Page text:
Bala Pai, or Diesel Pai as he was universally referred to, owned petrol and diesel stations in Shivamogga. While the father had been a generous and well-loved man, Diesel Pai was widely known to be as greasy as the engine oil dispensed in his diesel stations, and as full of gas as his bunks!

It was such a master that Devendrappa served, ever since he had been passed down from father to son along with the talkies, its walls, the urinal inside its premises, two large projectors, fifty folding metal chairs, the ticket seller, the cleaning staff and the parking assistant. Devendrappa had made the transition with as little distress as it was possible for a happy-hearted, penniless fellow to feel.

Nagalakshmi had prepared ganji for dinner that night. Steaming hot red rice gruel tasted good with tender mango pickle, and Devendrappa thoroughly enjoyed his meal.

Look at him, eating like it’s a king’s feast, thought Nagalakshmi, with affectionate derision. He works all day in the hot sun, painting as if those heroes and heroines will jump out of the canvas and reward him for his efforts. Do they even care what they look like on a poster in some unknown village? They are stars already, and stars they will remain regardless. And yet this man paints like his life depends upon it. Then again, maybe it does. Maybe he wouldn’t survive if he couldn’t paint...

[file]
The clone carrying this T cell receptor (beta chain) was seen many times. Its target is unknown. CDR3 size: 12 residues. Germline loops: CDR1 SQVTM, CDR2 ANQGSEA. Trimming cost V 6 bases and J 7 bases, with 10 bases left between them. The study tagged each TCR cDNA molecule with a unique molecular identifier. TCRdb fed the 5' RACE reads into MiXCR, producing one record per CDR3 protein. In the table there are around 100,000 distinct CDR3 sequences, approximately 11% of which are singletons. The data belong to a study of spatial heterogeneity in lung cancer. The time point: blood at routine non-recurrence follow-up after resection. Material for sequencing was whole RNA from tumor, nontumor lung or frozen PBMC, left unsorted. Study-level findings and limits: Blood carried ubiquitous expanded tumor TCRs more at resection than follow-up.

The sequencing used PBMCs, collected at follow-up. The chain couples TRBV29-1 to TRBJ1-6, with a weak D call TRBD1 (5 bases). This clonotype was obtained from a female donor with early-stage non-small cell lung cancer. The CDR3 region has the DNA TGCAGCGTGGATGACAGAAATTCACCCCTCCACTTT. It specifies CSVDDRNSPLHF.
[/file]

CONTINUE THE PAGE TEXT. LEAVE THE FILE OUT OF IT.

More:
Nagalakshmi was given to arguing with herself this way from time to time. Often, when she had reached the end of it, she was never sure what decision she had arrived at, because she had argued on behalf of both sides so effectively. Now she watched absently as her husband licked his fingers. As the red oil of the pickle slowly cleared away, pinkish nails with muddy blue crescents emerged.

“Ay!” she cried, arresting his hand mid-lick. “Paint under your finger nails and there you are eating it! Do you want to get poisoned or what?”

He grinned sheepishly at her.

“You didn’t wash your hands after you came home, did you?” she demanded, as of a naughty child.

“I did, Nagi, I did,” responded her husband mildly. “But some of it remained, what to do? A painter’s best friends are his paints, and he must always keep them close at hand.”

Nagi opened her mouth to scold and Devendrappa cut her off quickly, exclaiming, “Ayyayo, I almost forgot! Narayani Akka sent something for you.”

He ran outside to retrieve the parcel he had left unceremoniously by the hand pump, where he had washed upon his arrival home. Delivering it into Nagi’s eager arms, he left her to the delights of a dozen glass bangles, and went to bed.